The San Diego Convention Center reopened for event activity in August 2021.

Coworkers recalled that Mattix worked tirelessly with city, county and federal authorities to ensure the convention center would successfully host the humanitarian operations in its facility, keep its core team in place, achieve financial stability and smoothly reopen for events.

A 24-Year Run

Mardeen Mattix began her career at the San Diego Convention Center in 1998. Over the years she has worked in event management, sales and marketing, accounting and finance.

Those who work with her now say that Mattix’s in-depth knowledge of operations has made her a go-to adviser for staff in all departments when making crucial business decisions.

In addition to facing the challenges of COVID, Mattix has led the convention center through many successful audits and system technology integrations. She has also been instrumental in improving business processes.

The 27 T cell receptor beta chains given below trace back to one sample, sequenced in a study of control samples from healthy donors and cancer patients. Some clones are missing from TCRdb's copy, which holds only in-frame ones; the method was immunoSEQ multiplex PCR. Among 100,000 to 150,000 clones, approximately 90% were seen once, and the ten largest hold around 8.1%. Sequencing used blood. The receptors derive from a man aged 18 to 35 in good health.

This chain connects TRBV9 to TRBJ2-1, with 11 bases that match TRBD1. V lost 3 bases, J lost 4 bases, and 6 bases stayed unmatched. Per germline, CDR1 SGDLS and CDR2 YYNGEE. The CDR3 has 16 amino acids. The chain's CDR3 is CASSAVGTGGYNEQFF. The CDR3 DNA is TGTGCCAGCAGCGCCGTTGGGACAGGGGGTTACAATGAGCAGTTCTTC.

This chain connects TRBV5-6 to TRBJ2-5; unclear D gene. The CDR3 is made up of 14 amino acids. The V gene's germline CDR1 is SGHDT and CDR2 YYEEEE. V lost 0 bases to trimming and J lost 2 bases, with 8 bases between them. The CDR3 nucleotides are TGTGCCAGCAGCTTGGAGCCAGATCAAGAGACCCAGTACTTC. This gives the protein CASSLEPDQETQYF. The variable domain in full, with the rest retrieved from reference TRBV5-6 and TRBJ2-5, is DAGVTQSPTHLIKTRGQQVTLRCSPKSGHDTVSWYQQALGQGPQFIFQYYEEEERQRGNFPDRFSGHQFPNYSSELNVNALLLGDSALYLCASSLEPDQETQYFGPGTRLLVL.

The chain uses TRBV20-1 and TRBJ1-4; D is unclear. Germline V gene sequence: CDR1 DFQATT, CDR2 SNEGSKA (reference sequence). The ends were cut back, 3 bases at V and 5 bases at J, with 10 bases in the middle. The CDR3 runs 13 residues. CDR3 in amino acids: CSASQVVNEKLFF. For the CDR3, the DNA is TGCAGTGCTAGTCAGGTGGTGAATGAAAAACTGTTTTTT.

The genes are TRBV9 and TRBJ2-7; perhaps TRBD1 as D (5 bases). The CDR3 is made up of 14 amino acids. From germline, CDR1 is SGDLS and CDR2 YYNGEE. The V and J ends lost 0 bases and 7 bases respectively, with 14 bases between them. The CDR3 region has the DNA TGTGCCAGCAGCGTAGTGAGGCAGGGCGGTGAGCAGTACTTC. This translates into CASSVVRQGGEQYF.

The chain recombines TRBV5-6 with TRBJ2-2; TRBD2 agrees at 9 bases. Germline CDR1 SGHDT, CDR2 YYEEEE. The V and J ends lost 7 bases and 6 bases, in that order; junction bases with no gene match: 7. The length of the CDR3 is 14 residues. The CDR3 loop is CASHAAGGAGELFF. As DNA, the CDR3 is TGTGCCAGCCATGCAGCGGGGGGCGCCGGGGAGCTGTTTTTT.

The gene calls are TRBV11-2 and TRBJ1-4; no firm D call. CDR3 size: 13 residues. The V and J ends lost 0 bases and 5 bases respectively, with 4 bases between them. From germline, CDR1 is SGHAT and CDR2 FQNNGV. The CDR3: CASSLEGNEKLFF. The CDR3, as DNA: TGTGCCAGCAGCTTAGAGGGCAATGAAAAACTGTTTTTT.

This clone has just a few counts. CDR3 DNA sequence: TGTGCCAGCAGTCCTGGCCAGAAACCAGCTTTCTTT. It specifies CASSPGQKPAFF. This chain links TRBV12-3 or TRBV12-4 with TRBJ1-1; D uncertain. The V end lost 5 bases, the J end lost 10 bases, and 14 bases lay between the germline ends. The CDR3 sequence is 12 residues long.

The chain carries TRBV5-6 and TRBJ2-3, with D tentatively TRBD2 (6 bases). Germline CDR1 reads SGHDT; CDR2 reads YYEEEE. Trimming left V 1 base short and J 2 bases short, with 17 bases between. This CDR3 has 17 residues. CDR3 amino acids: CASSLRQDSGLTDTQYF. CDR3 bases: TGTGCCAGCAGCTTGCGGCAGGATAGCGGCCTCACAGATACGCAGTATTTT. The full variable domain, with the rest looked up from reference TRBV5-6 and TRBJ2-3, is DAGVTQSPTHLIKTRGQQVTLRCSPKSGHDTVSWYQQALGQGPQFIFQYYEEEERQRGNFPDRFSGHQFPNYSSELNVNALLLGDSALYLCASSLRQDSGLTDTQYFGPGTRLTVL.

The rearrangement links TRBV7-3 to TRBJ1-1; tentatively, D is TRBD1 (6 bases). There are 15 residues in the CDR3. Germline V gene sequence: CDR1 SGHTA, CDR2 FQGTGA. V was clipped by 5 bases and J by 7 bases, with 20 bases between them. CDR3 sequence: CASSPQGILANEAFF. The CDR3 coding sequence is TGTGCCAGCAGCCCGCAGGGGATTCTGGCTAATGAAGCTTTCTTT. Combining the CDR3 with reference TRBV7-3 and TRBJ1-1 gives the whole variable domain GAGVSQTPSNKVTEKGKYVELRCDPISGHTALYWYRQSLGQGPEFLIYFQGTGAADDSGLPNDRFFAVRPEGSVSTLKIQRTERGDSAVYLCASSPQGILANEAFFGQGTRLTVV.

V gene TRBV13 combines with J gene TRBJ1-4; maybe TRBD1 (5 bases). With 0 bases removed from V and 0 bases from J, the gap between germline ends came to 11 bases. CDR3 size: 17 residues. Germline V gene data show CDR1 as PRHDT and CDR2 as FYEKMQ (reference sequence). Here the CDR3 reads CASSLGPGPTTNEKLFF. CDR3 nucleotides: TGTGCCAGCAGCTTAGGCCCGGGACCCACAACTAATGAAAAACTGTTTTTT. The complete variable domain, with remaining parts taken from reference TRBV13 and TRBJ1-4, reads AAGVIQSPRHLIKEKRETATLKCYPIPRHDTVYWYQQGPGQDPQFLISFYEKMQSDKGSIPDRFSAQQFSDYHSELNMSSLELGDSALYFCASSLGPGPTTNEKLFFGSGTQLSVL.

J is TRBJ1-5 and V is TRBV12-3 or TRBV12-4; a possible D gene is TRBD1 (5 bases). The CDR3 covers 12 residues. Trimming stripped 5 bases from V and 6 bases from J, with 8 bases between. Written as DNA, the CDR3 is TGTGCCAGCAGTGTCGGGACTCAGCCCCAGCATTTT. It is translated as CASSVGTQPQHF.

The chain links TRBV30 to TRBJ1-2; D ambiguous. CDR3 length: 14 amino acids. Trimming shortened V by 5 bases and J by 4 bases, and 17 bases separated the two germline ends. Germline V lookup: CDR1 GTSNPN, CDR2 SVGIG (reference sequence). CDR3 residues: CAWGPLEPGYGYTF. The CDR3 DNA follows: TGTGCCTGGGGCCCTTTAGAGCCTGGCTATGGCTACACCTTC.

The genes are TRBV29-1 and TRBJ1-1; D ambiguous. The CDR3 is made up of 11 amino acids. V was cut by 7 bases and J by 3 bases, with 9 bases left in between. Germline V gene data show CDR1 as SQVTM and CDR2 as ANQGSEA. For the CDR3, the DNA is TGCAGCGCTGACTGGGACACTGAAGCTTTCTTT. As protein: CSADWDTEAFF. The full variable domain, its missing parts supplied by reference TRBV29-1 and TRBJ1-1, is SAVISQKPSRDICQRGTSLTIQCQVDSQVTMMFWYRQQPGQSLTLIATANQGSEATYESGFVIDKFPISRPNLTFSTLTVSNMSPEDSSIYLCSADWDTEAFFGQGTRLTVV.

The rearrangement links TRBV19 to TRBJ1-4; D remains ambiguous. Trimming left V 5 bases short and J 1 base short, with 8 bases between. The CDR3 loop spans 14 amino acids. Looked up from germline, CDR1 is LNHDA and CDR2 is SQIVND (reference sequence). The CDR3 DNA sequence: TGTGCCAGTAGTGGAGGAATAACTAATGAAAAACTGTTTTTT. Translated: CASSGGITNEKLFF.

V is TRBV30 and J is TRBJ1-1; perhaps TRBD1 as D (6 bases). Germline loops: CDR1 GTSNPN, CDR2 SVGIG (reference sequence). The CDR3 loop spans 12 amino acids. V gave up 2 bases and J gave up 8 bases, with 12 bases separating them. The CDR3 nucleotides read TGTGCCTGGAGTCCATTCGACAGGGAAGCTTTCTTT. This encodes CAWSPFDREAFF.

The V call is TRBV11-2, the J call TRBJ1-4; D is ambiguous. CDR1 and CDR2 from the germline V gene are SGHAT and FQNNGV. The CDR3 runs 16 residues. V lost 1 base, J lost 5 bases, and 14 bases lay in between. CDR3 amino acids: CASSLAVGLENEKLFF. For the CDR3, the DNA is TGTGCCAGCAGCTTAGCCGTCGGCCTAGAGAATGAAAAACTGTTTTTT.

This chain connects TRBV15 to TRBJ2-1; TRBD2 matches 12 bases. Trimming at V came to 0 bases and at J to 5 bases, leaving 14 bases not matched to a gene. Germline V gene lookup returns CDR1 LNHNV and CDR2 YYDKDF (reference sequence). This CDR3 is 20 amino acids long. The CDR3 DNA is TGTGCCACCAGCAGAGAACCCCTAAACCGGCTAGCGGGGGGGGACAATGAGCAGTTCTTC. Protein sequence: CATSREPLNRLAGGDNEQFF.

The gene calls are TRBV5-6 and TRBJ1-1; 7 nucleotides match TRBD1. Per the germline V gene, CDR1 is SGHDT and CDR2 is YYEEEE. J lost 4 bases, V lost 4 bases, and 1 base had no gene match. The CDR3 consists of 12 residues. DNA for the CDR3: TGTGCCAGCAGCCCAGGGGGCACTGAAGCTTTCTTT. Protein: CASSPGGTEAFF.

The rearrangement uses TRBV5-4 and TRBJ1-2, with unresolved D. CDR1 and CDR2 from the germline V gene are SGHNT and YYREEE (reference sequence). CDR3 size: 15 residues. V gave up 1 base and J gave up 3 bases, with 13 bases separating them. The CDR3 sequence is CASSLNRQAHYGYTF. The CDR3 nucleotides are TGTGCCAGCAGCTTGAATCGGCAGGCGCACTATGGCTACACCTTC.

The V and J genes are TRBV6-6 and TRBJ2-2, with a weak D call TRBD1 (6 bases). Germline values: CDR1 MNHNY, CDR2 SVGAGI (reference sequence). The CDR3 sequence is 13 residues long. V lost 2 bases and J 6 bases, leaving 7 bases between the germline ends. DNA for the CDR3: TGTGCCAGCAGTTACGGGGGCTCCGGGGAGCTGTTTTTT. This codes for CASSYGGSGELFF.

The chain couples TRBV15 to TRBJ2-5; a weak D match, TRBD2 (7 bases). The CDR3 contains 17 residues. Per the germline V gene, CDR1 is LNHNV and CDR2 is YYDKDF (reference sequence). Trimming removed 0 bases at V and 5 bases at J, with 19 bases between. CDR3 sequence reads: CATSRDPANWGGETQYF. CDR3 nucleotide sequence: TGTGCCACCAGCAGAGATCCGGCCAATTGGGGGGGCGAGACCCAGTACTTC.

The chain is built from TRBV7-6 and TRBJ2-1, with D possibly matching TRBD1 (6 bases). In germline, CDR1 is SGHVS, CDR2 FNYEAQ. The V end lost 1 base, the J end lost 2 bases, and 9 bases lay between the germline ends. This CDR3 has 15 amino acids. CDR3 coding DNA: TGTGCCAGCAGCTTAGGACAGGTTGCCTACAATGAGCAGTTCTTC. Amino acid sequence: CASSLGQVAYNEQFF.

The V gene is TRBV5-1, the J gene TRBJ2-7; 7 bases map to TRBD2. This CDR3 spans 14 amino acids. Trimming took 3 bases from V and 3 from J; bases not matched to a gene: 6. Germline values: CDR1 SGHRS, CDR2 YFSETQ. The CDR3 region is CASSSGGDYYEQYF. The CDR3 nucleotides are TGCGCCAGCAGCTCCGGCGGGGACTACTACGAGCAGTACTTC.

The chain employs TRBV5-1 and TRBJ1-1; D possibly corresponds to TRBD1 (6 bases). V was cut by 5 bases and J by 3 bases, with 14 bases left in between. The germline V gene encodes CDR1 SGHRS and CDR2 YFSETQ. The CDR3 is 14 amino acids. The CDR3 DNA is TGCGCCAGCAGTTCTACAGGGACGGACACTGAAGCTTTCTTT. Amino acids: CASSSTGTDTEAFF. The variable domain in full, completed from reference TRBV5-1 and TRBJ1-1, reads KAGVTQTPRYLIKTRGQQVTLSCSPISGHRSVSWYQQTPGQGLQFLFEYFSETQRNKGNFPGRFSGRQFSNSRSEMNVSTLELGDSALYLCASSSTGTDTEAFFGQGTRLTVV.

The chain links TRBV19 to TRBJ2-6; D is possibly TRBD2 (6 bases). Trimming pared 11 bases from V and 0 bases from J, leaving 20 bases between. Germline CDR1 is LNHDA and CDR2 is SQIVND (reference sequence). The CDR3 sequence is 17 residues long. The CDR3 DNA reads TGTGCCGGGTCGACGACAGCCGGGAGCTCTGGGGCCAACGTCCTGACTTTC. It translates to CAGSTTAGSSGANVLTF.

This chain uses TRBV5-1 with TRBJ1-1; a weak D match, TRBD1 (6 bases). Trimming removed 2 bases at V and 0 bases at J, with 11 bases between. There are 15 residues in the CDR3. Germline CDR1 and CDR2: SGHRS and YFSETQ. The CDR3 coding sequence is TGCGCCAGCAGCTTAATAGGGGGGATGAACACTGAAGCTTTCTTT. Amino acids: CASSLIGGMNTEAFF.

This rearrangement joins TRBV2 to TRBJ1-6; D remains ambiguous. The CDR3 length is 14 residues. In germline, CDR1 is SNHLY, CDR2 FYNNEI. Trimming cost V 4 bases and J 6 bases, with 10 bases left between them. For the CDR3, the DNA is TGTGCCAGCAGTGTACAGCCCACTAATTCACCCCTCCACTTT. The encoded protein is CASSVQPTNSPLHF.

Another part of her job is preparing for SDCC’s future.

Mattix has been an advocate for San Diego’s tourism sector and a voice laying out the economic benefits of conventions and meetings. She leads a team that calculates the direct spending, tax revenue and regional impact of the events hosted by SDCC. Together with CEO Rip Rippetoe, Mattix regularly presents to San Diego City Council’s Budget and Economic Development and Intergovernmental Relations Committees regarding corporate forecasts.

Those who know her say Mattix brings a thoughtful and analytical approach to her presentations about the need to invest in the region’s tourism infrastructure and marketing.